The occurrence of a kidnapping causes a decrease in the cognitive skills of local children and lowers the probability of them finishing school, according to new research by Pascal Achard and Agnès Charpin.
This is not because kidnappings make parents or children more neurotic, the study explains. Rather it is because they push parents towards a more authoritarian parenting style, limiting the time children spend unsupervised and decreasing active parental involvement. These effects are stronger in lower-educated families. What’s more, while the shock dissipates in the longer term for children from educated families, it has persistent negative effects in lower-educated families.
After the occurrence of a traumatising event, do parents spend more time with their children by fear of leaving them alone? Do they intrude on their children’s privacy as a means of protecting them? If so, do these changes in parental attitudes affect the way children grow up and the kind of adults they become?
These are the questions that Pascal Achard (Tilburg University) and Agnès Charpin (European University Institute) answer in their research entitled ‘Stranger Danger: Parental Attitudes, Child Development and the Fear of Kidnapping’. Using data on American households, they provide evidence of a causal link between the occurrence of a kidnapping event in one’s neighbourhood and child development, and suggest that this effect occurs via changes in parenting styles.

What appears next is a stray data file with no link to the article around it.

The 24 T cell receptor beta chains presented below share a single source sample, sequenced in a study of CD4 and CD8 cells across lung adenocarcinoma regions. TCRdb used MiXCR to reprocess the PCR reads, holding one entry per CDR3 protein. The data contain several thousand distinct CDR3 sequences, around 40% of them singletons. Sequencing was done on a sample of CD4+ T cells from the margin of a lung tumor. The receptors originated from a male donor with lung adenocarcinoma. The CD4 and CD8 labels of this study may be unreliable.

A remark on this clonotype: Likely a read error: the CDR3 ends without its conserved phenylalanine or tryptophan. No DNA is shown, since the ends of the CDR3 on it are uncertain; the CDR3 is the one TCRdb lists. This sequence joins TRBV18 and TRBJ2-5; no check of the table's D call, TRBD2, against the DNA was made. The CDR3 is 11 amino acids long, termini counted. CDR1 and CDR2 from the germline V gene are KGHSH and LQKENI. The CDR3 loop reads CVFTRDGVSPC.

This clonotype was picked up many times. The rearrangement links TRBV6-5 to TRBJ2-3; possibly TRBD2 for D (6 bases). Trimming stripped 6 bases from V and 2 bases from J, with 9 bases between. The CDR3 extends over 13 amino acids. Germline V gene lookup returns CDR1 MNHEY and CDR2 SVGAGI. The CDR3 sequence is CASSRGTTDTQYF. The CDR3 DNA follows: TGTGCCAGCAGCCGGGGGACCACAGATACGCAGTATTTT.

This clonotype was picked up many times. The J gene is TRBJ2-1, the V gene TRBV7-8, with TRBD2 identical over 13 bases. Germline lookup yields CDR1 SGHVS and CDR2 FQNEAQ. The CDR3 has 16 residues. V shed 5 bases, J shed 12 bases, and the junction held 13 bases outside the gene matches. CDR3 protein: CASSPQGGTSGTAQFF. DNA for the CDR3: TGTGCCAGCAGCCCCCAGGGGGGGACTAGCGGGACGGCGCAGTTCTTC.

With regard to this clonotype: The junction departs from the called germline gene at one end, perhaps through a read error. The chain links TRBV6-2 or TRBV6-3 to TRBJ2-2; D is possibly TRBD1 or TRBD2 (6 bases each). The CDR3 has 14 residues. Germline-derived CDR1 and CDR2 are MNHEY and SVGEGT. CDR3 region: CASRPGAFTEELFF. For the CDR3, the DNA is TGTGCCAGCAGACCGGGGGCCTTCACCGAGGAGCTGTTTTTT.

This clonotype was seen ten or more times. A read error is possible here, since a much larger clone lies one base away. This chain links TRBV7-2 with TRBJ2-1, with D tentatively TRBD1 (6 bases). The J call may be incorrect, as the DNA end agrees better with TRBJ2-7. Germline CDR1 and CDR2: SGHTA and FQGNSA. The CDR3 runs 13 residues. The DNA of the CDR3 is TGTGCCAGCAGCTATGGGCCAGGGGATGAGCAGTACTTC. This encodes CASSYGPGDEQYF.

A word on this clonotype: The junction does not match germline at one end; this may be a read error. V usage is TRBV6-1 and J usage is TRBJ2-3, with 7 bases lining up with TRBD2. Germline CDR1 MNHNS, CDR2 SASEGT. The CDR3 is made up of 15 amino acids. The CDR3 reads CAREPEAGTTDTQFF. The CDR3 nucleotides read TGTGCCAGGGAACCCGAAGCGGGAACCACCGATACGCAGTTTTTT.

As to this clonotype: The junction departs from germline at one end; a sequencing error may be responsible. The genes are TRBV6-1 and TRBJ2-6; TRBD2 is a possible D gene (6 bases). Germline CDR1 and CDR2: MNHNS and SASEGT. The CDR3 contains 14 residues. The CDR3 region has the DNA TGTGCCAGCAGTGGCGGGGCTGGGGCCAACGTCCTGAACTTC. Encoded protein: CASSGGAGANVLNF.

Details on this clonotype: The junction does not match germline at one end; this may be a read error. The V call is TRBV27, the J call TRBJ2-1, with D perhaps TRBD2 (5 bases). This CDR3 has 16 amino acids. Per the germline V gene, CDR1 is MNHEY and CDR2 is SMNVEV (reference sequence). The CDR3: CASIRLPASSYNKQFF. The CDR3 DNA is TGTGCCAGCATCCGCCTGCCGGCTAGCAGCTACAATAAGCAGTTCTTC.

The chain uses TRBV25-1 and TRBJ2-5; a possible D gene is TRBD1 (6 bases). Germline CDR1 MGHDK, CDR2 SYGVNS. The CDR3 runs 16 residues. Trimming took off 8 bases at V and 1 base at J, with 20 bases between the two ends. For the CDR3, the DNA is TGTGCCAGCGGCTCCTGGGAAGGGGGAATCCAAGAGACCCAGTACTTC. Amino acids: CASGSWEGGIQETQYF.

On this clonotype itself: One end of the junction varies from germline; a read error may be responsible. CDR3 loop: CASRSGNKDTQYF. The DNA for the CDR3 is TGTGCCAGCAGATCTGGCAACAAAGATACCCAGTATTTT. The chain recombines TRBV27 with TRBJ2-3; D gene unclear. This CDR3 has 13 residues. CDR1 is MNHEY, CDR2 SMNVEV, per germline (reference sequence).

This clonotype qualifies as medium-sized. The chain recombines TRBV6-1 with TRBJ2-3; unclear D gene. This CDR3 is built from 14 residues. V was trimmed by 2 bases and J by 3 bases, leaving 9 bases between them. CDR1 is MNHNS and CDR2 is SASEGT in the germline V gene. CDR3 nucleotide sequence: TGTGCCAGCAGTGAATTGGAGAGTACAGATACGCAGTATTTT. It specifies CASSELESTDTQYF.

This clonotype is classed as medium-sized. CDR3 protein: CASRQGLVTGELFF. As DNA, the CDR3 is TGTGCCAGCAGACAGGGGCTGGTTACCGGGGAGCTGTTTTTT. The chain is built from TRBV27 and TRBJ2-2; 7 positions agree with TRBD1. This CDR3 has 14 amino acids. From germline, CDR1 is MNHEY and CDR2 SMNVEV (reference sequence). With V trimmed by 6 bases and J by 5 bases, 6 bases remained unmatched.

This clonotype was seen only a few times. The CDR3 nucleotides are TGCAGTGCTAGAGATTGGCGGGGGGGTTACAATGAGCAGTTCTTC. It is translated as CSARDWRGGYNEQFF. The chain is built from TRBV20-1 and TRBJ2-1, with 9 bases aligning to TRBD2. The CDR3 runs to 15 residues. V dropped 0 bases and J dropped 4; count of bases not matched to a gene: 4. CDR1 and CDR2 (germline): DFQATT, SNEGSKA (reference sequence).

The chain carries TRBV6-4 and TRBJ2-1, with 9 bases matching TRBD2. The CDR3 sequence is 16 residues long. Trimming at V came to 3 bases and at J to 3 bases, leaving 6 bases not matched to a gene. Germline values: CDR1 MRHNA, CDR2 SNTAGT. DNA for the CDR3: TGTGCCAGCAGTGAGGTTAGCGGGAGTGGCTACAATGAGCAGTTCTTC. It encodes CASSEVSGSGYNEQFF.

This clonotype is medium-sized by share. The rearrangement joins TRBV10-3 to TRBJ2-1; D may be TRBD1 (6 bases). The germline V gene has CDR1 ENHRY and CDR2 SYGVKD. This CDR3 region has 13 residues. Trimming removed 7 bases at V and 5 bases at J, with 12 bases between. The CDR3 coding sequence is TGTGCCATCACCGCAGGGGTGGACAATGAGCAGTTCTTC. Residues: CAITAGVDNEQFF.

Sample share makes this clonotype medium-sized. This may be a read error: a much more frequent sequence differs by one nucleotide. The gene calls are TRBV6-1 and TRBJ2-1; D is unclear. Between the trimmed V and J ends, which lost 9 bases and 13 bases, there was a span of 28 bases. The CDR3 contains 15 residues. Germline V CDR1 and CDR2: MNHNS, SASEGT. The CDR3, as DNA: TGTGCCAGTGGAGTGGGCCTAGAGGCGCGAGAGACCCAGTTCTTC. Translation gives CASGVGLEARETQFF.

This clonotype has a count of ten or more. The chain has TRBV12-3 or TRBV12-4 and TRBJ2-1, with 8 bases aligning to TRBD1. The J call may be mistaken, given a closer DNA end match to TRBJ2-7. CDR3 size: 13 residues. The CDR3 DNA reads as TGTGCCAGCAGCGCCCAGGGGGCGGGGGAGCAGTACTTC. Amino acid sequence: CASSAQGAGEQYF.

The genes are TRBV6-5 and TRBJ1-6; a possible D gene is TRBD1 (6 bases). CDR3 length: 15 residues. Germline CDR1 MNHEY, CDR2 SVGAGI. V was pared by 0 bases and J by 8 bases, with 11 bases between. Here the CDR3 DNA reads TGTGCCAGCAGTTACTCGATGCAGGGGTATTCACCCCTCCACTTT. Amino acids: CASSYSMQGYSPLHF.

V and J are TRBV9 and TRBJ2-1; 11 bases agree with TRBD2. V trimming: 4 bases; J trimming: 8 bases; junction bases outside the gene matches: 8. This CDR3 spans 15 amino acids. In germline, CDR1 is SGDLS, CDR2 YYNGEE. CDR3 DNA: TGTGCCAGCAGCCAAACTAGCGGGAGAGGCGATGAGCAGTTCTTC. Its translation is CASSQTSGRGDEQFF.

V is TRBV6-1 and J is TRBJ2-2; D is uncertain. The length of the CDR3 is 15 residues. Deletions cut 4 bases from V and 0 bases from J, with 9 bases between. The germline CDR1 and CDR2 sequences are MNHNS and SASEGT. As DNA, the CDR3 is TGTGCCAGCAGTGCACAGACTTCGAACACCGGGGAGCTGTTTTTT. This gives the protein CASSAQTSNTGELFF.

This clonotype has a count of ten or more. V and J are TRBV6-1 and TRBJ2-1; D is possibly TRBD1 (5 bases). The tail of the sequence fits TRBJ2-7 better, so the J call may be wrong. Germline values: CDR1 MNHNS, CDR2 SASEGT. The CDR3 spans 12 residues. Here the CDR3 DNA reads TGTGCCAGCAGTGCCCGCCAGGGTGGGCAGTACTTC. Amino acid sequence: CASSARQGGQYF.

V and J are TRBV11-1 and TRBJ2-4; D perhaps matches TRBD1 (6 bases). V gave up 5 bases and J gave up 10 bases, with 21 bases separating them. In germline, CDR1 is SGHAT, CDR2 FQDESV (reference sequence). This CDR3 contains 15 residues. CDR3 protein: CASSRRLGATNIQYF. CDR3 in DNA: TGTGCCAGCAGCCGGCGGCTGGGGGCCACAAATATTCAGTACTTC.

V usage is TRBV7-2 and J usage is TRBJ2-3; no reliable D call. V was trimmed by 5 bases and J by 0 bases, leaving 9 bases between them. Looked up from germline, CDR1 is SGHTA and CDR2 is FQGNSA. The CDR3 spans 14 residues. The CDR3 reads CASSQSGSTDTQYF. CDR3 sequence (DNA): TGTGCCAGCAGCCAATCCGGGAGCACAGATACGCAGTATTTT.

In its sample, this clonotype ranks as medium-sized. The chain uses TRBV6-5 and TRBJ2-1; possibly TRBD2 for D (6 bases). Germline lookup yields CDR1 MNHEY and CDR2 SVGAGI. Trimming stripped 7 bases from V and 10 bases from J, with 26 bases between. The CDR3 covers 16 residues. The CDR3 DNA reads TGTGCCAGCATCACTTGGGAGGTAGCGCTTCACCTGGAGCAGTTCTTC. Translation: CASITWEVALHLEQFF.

There is ample anecdotal evidence that parenting styles have evolved over the past decades and that children have less freedom today than they had in the past. Yet little is known about how these changes affect child development, due to the inherently non-random nature of the environment in which parents raise their children making causal links hard to establish.
This study fills this gap by developing a methodology using rare but traumatising events, namely the occurrence of child kidnappings in the vicinity of one’s home, as random shocks to parenting styles and child development. This strategy relies on the ‘Stranger Danger’ social phenomenon best described by Richard Moran, criminologist at Mount Holyoke College:
‘[The kidnapping of Adam Walsh] created a nation of petrified kids and paranoid parents. Kids used to be able to go out and organize a stickball game, and now all playdates and the social lives of children are arranged and controlled by the parents.’
The authors find that the occurrence of a kidnapping causes a decrease in children’s cognitive skills and lowers the probability of finishing high school by close to 8 percentage points. Turning to the mechanisms, they find no evidence that kidnappings make parents or children more neurotic. But kidnapping events push parents towards a more authoritarian parenting style, limiting the time children spend unsupervised and decreasing active parental involvement (such as the time spent discussing the interests of children or the degree of school monitoring). These effects are stronger in low-educated families.
These results suggest that the shock experienced during childhood affects all children negatively in the relatively short term. Interestingly, while it dissipates in the longer term for children from educated families, the authors find that it has persistent negative effects in lower-educated families.
The authors draw two implications from their findings. First, by providing evidence of a causal link between kidnapping events and child development, they shed light on the effects that such isolated events have on a community as a whole.
Second, the evidence offers insights into the more general relationship between parenting styles and educational attainments, and confirms the importance of taking parenting more systematically into account when thinking about skills accumulation.